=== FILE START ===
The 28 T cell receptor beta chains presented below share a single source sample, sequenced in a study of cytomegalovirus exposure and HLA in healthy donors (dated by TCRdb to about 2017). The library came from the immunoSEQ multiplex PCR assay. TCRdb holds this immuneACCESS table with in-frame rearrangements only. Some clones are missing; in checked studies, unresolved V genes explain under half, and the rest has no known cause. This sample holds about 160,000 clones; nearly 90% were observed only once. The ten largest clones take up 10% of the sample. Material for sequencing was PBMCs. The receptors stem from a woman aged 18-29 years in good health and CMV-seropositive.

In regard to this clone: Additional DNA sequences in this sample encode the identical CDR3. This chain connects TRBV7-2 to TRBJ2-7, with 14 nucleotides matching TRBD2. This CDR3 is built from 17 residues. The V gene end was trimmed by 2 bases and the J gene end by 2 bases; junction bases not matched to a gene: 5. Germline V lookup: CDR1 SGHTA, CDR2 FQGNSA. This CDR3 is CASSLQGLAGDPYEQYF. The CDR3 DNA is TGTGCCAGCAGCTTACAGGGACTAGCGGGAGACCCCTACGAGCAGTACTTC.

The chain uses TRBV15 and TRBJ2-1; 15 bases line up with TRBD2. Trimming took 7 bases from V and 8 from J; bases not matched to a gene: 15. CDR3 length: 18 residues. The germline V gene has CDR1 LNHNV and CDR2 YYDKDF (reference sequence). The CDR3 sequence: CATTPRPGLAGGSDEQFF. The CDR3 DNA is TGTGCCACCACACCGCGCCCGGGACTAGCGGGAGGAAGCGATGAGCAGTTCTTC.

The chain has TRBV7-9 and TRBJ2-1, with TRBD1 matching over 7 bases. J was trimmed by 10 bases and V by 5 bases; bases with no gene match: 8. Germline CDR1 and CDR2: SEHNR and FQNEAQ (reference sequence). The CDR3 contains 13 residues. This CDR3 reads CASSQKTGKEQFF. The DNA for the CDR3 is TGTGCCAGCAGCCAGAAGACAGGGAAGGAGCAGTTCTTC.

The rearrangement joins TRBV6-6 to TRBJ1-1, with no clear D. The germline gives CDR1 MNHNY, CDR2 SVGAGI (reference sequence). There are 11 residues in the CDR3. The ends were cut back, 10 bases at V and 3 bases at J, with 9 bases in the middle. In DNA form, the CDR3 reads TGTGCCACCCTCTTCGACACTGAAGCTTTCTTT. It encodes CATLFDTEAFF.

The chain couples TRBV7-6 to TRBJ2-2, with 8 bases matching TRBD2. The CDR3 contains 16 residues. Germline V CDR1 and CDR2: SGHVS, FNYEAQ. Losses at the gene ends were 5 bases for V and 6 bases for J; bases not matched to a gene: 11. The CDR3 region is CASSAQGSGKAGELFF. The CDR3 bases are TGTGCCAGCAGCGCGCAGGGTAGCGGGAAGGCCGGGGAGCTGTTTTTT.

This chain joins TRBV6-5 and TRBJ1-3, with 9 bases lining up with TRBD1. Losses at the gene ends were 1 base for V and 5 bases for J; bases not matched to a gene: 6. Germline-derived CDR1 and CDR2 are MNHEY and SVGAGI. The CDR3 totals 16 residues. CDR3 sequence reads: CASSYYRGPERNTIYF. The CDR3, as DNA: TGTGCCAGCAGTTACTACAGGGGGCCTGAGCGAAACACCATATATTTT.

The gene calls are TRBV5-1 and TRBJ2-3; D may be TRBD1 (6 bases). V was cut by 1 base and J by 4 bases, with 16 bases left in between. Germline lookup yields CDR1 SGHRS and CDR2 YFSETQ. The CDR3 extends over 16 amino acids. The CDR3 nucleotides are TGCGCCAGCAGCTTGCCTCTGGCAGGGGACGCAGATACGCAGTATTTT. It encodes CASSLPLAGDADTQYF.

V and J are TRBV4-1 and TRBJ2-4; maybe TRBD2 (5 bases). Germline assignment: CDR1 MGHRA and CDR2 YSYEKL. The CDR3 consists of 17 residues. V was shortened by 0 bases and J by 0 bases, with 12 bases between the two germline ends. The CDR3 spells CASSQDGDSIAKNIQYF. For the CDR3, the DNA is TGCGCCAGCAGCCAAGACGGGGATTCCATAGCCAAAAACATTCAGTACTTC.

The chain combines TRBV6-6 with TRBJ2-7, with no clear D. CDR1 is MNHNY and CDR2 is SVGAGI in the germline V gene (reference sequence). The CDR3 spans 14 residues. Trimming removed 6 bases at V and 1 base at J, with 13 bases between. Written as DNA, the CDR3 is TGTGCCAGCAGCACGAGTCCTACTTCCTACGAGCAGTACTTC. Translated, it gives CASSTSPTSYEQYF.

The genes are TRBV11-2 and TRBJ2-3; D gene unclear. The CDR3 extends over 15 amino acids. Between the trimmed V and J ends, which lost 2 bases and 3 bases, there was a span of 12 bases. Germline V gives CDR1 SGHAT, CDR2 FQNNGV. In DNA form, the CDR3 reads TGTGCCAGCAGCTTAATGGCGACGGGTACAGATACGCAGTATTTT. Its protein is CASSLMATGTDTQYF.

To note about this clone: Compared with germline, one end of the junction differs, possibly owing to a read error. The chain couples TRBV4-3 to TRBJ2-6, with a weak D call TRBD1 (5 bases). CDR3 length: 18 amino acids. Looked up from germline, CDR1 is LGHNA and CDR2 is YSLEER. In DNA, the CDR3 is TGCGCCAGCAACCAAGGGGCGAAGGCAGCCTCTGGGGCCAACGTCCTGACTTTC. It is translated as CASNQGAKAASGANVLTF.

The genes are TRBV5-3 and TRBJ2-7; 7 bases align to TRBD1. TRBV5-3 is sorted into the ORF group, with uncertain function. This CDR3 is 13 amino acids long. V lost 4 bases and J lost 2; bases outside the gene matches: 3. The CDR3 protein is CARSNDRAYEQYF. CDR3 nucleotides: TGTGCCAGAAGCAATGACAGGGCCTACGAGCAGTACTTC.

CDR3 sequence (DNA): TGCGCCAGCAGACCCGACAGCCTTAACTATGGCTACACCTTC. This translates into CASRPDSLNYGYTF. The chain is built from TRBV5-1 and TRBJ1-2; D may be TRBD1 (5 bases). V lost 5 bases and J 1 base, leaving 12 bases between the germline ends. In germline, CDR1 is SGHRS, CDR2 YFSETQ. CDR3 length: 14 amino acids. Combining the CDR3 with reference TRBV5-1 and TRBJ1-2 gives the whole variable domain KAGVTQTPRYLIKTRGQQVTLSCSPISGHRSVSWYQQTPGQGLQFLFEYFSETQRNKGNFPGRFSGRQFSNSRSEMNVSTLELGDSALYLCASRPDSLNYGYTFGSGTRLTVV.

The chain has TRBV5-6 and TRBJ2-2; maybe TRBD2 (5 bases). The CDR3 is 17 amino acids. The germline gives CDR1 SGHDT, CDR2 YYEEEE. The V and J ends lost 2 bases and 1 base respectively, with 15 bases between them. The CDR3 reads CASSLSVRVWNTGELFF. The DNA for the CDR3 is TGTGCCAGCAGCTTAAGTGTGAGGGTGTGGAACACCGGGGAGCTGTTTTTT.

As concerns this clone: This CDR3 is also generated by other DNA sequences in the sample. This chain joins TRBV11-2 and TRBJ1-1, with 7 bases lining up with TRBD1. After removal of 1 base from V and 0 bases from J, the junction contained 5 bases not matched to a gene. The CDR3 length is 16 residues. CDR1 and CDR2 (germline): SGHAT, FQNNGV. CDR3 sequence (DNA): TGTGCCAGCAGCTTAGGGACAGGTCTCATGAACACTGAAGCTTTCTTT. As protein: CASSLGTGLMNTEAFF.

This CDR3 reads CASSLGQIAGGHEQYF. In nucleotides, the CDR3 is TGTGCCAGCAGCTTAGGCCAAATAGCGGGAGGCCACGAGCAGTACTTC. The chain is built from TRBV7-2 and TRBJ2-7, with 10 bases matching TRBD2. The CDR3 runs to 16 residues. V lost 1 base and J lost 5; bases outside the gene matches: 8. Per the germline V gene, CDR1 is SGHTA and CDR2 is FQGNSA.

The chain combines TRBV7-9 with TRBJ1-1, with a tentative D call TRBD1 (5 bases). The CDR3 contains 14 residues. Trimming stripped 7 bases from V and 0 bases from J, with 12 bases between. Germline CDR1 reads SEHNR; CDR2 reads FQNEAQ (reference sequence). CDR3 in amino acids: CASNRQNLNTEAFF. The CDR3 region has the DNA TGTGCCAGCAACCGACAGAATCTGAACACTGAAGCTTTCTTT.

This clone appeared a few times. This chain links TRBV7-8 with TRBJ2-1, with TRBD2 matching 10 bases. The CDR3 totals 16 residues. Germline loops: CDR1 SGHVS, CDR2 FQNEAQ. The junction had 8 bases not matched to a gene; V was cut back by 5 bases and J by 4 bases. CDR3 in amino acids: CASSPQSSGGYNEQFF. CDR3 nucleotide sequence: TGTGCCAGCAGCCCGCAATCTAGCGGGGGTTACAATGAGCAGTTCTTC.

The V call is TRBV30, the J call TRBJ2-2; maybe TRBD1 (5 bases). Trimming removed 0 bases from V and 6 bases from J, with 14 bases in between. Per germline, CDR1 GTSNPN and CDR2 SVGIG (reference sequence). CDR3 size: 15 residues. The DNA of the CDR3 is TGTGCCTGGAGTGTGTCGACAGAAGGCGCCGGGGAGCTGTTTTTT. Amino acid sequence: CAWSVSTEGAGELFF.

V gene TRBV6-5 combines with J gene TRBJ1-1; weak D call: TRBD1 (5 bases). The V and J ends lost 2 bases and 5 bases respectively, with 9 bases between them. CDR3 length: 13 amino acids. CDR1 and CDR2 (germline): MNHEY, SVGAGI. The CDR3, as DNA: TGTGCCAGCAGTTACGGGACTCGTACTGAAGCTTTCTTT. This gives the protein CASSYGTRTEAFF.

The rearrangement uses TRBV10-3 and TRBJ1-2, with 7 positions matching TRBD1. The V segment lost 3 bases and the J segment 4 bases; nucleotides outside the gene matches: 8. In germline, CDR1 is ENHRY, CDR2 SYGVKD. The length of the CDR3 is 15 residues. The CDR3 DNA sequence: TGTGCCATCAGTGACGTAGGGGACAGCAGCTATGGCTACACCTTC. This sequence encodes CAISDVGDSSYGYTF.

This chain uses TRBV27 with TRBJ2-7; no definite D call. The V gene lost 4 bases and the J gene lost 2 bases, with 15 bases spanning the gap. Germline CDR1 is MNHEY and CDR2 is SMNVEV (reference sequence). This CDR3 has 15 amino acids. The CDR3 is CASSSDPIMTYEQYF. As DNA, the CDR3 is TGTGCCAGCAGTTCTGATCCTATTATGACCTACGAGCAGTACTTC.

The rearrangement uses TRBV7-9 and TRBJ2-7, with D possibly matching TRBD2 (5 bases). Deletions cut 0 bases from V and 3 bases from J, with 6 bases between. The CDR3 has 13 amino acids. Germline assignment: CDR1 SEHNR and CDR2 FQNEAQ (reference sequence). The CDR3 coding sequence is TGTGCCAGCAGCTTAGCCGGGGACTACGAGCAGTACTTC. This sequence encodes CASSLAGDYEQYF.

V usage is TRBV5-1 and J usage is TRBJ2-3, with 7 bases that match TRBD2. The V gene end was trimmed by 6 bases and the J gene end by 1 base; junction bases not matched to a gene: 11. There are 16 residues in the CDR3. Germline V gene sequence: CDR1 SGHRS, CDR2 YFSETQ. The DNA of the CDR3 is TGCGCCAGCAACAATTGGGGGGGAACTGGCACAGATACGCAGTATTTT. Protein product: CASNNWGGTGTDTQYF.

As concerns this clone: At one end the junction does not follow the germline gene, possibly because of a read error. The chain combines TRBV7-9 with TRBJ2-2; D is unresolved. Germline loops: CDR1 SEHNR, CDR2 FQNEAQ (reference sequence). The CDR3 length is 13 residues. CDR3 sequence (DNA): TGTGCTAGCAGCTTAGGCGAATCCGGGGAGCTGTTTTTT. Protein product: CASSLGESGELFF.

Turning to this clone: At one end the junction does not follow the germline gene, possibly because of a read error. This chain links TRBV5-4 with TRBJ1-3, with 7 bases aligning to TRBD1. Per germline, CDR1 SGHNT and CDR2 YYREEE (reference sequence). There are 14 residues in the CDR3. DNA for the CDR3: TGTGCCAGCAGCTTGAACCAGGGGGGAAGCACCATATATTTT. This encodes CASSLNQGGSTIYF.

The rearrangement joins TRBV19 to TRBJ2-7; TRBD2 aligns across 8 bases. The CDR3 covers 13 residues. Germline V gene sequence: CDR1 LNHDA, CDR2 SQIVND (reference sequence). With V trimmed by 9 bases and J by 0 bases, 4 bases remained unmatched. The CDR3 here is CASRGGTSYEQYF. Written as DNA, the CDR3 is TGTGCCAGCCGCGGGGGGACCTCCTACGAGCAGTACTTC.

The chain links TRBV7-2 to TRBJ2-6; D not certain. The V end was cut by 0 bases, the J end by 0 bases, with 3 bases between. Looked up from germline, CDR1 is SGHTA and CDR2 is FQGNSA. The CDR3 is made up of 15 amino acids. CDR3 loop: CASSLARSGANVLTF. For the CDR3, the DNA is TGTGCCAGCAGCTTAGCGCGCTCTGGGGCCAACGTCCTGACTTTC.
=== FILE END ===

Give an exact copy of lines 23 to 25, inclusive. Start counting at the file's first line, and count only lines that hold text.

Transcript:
This chain uses TRBV27 with TRBJ2-7; no definite D call. The V gene lost 4 bases and the J gene lost 2 bases, with 15 bases spanning the gap. Germline CDR1 is MNHEY and CDR2 is SMNVEV (reference sequence). This CDR3 has 15 amino acids. The CDR3 is CASSSDPIMTYEQYF. As DNA, the CDR3 is TGTGCCAGCAGTTCTGATCCTATTATGACCTACGAGCAGTACTTC.

The rearrangement uses TRBV7-9 and TRBJ2-7, with D possibly matching TRBD2 (5 bases). Deletions cut 0 bases from V and 3 bases from J, with 6 bases between. The CDR3 has 13 amino acids. Germline assignment: CDR1 SEHNR and CDR2 FQNEAQ (reference sequence). The CDR3 coding sequence is TGTGCCAGCAGCTTAGCCGGGGACTACGAGCAGTACTTC. This sequence encodes CASSLAGDYEQYF.

V usage is TRBV5-1 and J usage is TRBJ2-3, with 7 bases that match TRBD2. The V gene end was trimmed by 6 bases and the J gene end by 1 base; junction bases not matched to a gene: 11. There are 16 residues in the CDR3. Germline V gene sequence: CDR1 SGHRS, CDR2 YFSETQ. The DNA of the CDR3 is TGCGCCAGCAACAATTGGGGGGGAACTGGCACAGATACGCAGTATTTT. Protein product: CASNNWGGTGTDTQYF.